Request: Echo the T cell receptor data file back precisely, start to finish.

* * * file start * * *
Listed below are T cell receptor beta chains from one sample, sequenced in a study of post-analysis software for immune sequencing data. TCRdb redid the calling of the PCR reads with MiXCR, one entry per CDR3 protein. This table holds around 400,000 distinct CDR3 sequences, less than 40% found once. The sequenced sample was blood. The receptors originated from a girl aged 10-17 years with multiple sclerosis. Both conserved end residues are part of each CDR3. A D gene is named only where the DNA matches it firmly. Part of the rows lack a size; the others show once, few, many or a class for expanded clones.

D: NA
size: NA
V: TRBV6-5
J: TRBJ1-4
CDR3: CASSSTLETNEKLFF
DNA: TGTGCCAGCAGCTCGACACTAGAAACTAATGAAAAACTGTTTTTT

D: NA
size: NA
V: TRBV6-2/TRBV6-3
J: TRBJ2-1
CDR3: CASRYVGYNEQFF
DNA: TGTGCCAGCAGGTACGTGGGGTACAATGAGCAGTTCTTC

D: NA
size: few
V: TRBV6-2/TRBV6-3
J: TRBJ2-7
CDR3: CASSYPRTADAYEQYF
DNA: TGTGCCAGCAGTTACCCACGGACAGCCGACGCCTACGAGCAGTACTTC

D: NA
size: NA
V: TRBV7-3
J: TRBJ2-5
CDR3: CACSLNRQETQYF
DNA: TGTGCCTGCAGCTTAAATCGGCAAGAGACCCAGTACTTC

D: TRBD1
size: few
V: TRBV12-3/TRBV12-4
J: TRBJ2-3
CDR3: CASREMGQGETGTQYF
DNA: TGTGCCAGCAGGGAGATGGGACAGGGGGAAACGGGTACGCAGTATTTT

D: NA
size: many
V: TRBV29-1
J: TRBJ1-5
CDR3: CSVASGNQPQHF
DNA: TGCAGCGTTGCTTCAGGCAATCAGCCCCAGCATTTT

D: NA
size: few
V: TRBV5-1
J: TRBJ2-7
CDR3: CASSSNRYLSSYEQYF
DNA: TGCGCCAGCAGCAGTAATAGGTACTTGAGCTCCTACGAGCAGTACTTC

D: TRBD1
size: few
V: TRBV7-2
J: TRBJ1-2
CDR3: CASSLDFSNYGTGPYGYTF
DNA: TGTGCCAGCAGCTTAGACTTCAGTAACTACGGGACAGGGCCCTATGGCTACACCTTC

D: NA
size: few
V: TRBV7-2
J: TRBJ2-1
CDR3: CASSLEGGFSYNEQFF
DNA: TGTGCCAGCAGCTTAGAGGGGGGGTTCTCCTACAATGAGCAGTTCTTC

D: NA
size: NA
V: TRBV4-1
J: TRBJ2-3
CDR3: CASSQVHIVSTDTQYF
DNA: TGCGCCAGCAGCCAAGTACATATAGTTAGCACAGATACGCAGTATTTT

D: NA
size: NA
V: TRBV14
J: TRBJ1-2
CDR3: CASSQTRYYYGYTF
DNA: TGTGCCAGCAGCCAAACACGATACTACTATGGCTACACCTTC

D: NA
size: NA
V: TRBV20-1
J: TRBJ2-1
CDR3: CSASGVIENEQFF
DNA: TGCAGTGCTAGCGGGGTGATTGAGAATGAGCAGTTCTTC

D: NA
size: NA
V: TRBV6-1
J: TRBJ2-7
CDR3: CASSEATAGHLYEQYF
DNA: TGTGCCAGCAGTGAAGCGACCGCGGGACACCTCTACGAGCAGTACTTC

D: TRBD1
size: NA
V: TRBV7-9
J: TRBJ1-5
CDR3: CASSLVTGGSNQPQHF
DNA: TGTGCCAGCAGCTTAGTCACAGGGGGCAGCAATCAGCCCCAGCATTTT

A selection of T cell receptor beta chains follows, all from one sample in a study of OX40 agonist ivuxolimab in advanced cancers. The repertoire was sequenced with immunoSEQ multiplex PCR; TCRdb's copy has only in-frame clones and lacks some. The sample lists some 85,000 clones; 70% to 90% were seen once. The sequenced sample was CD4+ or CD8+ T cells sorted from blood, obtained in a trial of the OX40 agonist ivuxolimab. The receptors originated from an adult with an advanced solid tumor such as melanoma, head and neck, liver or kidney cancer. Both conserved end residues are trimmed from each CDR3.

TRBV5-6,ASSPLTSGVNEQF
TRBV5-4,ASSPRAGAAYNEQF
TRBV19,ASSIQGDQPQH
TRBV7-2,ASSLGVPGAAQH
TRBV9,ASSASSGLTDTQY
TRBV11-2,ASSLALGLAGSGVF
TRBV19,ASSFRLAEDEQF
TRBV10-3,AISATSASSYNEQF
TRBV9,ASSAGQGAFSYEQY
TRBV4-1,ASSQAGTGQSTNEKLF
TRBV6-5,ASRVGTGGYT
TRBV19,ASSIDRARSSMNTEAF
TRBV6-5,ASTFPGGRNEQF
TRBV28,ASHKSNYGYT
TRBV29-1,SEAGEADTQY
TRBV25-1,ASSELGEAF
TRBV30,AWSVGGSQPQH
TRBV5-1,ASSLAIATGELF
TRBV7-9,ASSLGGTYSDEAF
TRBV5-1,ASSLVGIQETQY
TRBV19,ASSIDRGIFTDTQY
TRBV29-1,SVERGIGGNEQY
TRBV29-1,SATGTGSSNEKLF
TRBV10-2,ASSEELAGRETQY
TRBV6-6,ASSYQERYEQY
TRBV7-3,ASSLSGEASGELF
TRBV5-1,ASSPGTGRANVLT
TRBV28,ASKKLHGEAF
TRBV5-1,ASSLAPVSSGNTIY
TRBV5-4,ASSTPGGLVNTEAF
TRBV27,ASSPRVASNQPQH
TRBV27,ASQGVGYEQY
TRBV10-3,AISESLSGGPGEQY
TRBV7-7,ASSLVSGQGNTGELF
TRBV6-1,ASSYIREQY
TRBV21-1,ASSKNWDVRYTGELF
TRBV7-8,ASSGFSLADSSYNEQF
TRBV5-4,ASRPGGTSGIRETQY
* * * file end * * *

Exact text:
Listed below are T cell receptor beta chains from one sample, sequenced in a study of post-analysis software for immune sequencing data. TCRdb redid the calling of the PCR reads with MiXCR, one entry per CDR3 protein. This table holds around 400,000 distinct CDR3 sequences, less than 40% found once. The sequenced sample was blood. The receptors originated from a girl aged 10-17 years with multiple sclerosis. Both conserved end residues are part of each CDR3. A D gene is named only where the DNA matches it firmly. Part of the rows lack a size; the others show once, few, many or a class for expanded clones.

D: NA
size: NA
V: TRBV6-5
J: TRBJ1-4
CDR3: CASSSTLETNEKLFF
DNA: TGTGCCAGCAGCTCGACACTAGAAACTAATGAAAAACTGTTTTTT

D: NA
size: NA
V: TRBV6-2/TRBV6-3
J: TRBJ2-1
CDR3: CASRYVGYNEQFF
DNA: TGTGCCAGCAGGTACGTGGGGTACAATGAGCAGTTCTTC

D: NA
size: few
V: TRBV6-2/TRBV6-3
J: TRBJ2-7
CDR3: CASSYPRTADAYEQYF
DNA: TGTGCCAGCAGTTACCCACGGACAGCCGACGCCTACGAGCAGTACTTC

D: NA
size: NA
V: TRBV7-3
J: TRBJ2-5
CDR3: CACSLNRQETQYF
DNA: TGTGCCTGCAGCTTAAATCGGCAAGAGACCCAGTACTTC

D: TRBD1
size: few
V: TRBV12-3/TRBV12-4
J: TRBJ2-3
CDR3: CASREMGQGETGTQYF
DNA: TGTGCCAGCAGGGAGATGGGACAGGGGGAAACGGGTACGCAGTATTTT

D: NA
size: many
V: TRBV29-1
J: TRBJ1-5
CDR3: CSVASGNQPQHF
DNA: TGCAGCGTTGCTTCAGGCAATCAGCCCCAGCATTTT

D: NA
size: few
V: TRBV5-1
J: TRBJ2-7
CDR3: CASSSNRYLSSYEQYF
DNA: TGCGCCAGCAGCAGTAATAGGTACTTGAGCTCCTACGAGCAGTACTTC

D: TRBD1
size: few
V: TRBV7-2
J: TRBJ1-2
CDR3: CASSLDFSNYGTGPYGYTF
DNA: TGTGCCAGCAGCTTAGACTTCAGTAACTACGGGACAGGGCCCTATGGCTACACCTTC

D: NA
size: few
V: TRBV7-2
J: TRBJ2-1
CDR3: CASSLEGGFSYNEQFF
DNA: TGTGCCAGCAGCTTAGAGGGGGGGTTCTCCTACAATGAGCAGTTCTTC

D: NA
size: NA
V: TRBV4-1
J: TRBJ2-3
CDR3: CASSQVHIVSTDTQYF
DNA: TGCGCCAGCAGCCAAGTACATATAGTTAGCACAGATACGCAGTATTTT

D: NA
size: NA
V: TRBV14
J: TRBJ1-2
CDR3: CASSQTRYYYGYTF
DNA: TGTGCCAGCAGCCAAACACGATACTACTATGGCTACACCTTC

D: NA
size: NA
V: TRBV20-1
J: TRBJ2-1
CDR3: CSASGVIENEQFF
DNA: TGCAGTGCTAGCGGGGTGATTGAGAATGAGCAGTTCTTC

D: NA
size: NA
V: TRBV6-1
J: TRBJ2-7
CDR3: CASSEATAGHLYEQYF
DNA: TGTGCCAGCAGTGAAGCGACCGCGGGACACCTCTACGAGCAGTACTTC

D: TRBD1
size: NA
V: TRBV7-9
J: TRBJ1-5
CDR3: CASSLVTGGSNQPQHF
DNA: TGTGCCAGCAGCTTAGTCACAGGGGGCAGCAATCAGCCCCAGCATTTT

A selection of T cell receptor beta chains follows, all from one sample in a study of OX40 agonist ivuxolimab in advanced cancers. The repertoire was sequenced with immunoSEQ multiplex PCR; TCRdb's copy has only in-frame clones and lacks some. The sample lists some 85,000 clones; 70% to 90% were seen once. The sequenced sample was CD4+ or CD8+ T cells sorted from blood, obtained in a trial of the OX40 agonist ivuxolimab. The receptors originated from an adult with an advanced solid tumor such as melanoma, head and neck, liver or kidney cancer. Both conserved end residues are trimmed from each CDR3.

TRBV5-6,ASSPLTSGVNEQF
TRBV5-4,ASSPRAGAAYNEQF
TRBV19,ASSIQGDQPQH
TRBV7-2,ASSLGVPGAAQH
TRBV9,ASSASSGLTDTQY
TRBV11-2,ASSLALGLAGSGVF
TRBV19,ASSFRLAEDEQF
TRBV10-3,AISATSASSYNEQF
TRBV9,ASSAGQGAFSYEQY
TRBV4-1,ASSQAGTGQSTNEKLF
TRBV6-5,ASRVGTGGYT
TRBV19,ASSIDRARSSMNTEAF
TRBV6-5,ASTFPGGRNEQF
TRBV28,ASHKSNYGYT
TRBV29-1,SEAGEADTQY
TRBV25-1,ASSELGEAF
TRBV30,AWSVGGSQPQH
TRBV5-1,ASSLAIATGELF
TRBV7-9,ASSLGGTYSDEAF
TRBV5-1,ASSLVGIQETQY
TRBV19,ASSIDRGIFTDTQY
TRBV29-1,SVERGIGGNEQY
TRBV29-1,SATGTGSSNEKLF
TRBV10-2,ASSEELAGRETQY
TRBV6-6,ASSYQERYEQY
TRBV7-3,ASSLSGEASGELF
TRBV5-1,ASSPGTGRANVLT
TRBV28,ASKKLHGEAF
TRBV5-1,ASSLAPVSSGNTIY
TRBV5-4,ASSTPGGLVNTEAF
TRBV27,ASSPRVASNQPQH
TRBV27,ASQGVGYEQY
TRBV10-3,AISESLSGGPGEQY
TRBV7-7,ASSLVSGQGNTGELF
TRBV6-1,ASSYIREQY
TRBV21-1,ASSKNWDVRYTGELF
TRBV7-8,ASSGFSLADSSYNEQF
TRBV5-4,ASRPGGTSGIRETQY